An investigation of perturbation-based balance training as a fall prevention intervention for older adults
Bieryla, Kathleen A.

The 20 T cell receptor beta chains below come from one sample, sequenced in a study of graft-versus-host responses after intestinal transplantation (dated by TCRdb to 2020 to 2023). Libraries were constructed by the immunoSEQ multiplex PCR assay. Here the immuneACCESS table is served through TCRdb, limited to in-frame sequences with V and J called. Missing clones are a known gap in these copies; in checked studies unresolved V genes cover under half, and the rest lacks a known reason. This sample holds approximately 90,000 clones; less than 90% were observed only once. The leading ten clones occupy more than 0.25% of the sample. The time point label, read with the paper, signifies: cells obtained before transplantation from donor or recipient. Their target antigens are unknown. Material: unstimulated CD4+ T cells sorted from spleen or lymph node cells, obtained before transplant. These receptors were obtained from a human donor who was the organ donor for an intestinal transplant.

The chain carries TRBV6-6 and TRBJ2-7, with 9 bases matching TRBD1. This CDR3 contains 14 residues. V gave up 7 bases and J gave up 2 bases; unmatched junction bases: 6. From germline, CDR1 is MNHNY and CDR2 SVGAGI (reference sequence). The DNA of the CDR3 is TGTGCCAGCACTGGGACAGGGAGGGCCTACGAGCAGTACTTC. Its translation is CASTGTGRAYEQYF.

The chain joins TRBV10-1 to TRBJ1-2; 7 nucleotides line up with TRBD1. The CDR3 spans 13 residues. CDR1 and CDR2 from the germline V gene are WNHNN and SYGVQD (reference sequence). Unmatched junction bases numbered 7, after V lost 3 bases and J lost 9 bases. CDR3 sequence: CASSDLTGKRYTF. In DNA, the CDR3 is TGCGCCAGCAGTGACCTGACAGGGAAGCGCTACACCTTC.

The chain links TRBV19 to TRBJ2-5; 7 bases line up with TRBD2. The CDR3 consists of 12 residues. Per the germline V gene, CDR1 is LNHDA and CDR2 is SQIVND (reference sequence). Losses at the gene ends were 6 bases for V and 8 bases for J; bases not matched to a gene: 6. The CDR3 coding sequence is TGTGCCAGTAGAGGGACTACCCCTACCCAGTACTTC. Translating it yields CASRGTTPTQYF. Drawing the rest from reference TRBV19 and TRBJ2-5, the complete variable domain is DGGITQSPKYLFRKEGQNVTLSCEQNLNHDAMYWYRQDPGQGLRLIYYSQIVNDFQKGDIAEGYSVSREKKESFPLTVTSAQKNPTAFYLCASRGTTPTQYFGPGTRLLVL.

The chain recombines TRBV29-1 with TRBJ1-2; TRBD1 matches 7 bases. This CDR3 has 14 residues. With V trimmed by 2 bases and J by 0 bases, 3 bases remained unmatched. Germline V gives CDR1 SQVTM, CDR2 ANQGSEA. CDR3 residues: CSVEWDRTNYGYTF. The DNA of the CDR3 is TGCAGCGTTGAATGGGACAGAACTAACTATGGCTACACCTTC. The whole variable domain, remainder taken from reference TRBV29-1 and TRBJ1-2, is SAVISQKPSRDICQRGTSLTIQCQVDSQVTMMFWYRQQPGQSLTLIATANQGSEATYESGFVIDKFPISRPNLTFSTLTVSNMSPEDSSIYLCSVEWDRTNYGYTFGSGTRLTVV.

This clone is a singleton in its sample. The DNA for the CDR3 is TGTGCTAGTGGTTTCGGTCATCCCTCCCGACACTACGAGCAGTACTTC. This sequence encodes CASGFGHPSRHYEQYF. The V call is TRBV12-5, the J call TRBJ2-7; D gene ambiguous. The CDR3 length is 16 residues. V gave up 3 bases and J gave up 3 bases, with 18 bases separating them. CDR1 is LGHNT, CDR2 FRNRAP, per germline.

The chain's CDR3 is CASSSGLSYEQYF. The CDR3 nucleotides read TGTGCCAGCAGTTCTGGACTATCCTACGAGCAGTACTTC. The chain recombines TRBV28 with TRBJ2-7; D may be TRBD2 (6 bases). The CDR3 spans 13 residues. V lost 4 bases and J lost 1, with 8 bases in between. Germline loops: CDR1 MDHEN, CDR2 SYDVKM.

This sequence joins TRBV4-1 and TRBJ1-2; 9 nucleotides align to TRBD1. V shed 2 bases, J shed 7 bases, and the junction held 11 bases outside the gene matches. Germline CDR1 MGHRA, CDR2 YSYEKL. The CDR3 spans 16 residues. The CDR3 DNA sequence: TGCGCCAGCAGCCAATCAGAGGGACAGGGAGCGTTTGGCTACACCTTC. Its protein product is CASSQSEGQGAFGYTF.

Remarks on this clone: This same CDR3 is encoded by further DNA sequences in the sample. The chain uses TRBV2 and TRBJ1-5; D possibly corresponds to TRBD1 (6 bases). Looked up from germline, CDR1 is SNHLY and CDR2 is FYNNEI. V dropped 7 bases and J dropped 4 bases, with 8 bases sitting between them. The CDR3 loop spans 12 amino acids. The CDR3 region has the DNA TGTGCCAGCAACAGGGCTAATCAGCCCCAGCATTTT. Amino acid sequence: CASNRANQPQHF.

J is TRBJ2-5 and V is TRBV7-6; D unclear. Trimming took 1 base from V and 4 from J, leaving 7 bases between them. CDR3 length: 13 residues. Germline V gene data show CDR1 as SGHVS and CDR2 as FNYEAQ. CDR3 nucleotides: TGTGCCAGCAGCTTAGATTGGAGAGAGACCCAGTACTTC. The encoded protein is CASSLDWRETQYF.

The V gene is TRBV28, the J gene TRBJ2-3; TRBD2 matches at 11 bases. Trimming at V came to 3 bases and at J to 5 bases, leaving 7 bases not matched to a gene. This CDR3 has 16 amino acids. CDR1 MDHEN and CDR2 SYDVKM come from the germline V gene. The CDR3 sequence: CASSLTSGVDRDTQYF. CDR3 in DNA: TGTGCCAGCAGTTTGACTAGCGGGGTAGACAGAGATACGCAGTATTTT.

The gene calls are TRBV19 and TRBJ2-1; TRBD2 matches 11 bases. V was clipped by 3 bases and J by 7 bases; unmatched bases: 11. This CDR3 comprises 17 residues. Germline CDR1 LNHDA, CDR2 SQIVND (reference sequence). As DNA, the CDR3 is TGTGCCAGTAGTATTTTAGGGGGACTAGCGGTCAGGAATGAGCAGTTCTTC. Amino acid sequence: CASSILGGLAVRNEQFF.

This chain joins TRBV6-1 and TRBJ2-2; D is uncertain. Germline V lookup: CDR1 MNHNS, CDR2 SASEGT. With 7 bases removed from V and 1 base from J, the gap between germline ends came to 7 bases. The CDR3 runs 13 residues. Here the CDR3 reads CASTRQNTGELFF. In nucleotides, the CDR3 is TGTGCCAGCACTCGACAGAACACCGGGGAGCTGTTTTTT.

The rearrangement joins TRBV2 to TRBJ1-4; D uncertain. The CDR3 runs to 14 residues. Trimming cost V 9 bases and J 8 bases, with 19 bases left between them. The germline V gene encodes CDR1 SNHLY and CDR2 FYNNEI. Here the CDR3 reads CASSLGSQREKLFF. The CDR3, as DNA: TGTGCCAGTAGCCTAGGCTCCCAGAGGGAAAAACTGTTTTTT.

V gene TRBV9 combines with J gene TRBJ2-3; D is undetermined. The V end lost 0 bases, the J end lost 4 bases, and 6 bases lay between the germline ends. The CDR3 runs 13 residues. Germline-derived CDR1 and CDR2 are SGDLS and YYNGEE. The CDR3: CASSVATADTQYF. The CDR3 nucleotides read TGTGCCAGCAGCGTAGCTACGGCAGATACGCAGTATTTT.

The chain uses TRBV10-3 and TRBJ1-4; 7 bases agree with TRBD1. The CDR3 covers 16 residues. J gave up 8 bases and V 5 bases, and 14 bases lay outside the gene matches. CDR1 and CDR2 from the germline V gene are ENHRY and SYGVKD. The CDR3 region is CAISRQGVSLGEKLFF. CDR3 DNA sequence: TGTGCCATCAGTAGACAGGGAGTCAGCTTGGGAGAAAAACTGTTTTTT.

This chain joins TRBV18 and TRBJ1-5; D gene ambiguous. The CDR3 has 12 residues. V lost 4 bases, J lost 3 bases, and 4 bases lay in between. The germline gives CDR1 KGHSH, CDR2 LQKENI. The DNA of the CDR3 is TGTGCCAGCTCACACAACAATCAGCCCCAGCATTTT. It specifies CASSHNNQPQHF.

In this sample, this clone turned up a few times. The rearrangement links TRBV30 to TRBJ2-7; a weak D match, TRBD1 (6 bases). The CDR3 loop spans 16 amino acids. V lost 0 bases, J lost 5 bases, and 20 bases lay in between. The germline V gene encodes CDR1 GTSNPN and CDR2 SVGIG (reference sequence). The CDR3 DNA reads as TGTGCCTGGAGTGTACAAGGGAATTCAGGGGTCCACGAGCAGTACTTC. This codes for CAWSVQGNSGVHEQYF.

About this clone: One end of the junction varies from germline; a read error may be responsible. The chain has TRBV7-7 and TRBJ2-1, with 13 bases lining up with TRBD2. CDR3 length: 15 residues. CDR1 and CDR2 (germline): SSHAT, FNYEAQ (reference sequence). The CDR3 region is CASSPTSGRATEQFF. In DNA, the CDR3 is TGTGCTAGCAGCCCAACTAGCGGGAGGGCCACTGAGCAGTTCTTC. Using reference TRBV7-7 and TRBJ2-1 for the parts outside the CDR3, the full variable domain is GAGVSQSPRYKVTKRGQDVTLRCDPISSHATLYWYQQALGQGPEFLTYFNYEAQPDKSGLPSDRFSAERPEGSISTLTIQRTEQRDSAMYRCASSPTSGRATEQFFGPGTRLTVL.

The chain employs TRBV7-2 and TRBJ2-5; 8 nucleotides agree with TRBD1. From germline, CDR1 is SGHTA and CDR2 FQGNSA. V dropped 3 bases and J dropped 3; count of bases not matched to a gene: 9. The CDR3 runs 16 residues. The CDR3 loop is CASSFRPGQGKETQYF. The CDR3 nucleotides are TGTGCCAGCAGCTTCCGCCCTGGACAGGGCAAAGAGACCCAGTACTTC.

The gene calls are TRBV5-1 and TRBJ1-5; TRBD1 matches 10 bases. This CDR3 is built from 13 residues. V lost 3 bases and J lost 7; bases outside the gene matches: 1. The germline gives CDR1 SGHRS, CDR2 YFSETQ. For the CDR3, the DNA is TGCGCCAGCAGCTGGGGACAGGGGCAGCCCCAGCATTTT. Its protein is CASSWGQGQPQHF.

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Approximately one in three adults 65 years and older fall each year and these falls lead to a substantial number of serious injuries and deaths. Numerous interventions have been proposed for fall-prevention but the efficacy can vary, and may be due to the general nature of the interventions. Older adults may be able to improve their ability to recover from a postural perturbation through perturbation-based balance training (PBBT), similar to the way other motor skills can be improved through training. The purpose of the first study was to investigate the effects of age and fall risk on the efficacy of PBBT. Participants (young adults, older adults at low-risk of falling, older adults at high-risk of falling) completed PBBT on a moving platform three times a week for one month. Balance was quantified using the time to stabilization of the COP and normalized to platform displacement (nTTS), where a decrease in nTTS can be interpreted as an improvement in balance. A significant main effect of group revealed high-risk fallers had a significantly higher nTTS than young adults and a significant main effect of session revealed nTTS was significantly lower one week and one month post-training than before training. The purpose of the second study was to investigate the effect of training amount on the efficacy of PBBT in older adults. Ten healthy older adults completed PBBT either three times a week or five times a week for four weeks. Both training amounts were sufficient for significant improvements in nTTS one week after training. However, training five times a week was necessary for older adults to maintain improvements in nTTS one month post training. The purpose of the third study was to investigate the need for PBBT after strength training in order to improve balance in older adults. A torque-driven, three-segment, musculoskeletal model and forward dynamic simulations were used to address the hypothesis. Increasing joint strength was beneficial in recovering balance from a postural perturbation only after re-optimization of the torque activation. These results provide support for supplementing strength training fall prevention interventions in older adults with task-related practice.
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